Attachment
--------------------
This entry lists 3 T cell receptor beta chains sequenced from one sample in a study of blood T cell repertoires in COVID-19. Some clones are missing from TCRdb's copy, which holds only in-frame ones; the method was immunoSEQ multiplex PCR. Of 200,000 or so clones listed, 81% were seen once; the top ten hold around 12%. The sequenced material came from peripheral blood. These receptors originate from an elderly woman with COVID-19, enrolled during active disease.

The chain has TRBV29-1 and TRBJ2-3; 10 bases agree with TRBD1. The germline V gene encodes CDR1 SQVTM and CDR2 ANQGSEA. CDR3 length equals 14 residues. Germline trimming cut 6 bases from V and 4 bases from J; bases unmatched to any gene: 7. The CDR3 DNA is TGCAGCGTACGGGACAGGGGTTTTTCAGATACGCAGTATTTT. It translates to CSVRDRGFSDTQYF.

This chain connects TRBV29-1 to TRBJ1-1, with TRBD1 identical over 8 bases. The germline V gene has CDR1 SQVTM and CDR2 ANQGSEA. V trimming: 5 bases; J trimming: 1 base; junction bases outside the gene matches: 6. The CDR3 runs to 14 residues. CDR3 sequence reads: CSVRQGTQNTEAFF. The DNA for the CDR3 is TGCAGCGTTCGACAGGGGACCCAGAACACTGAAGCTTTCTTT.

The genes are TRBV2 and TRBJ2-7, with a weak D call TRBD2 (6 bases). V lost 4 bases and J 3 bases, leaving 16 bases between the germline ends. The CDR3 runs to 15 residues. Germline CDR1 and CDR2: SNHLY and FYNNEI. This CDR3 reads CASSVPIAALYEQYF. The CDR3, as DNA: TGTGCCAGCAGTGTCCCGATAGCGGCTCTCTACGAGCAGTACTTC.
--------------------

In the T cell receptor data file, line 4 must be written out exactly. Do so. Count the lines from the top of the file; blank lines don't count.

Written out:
The genes are TRBV2 and TRBJ2-7, with a weak D call TRBD2 (6 bases). V lost 4 bases and J 3 bases, leaving 16 bases between the germline ends. The CDR3 runs to 15 residues. Germline CDR1 and CDR2: SNHLY and FYNNEI. This CDR3 reads CASSVPIAALYEQYF. The CDR3, as DNA: TGTGCCAGCAGTGTCCCGATAGCGGCTCTCTACGAGCAGTACTTC.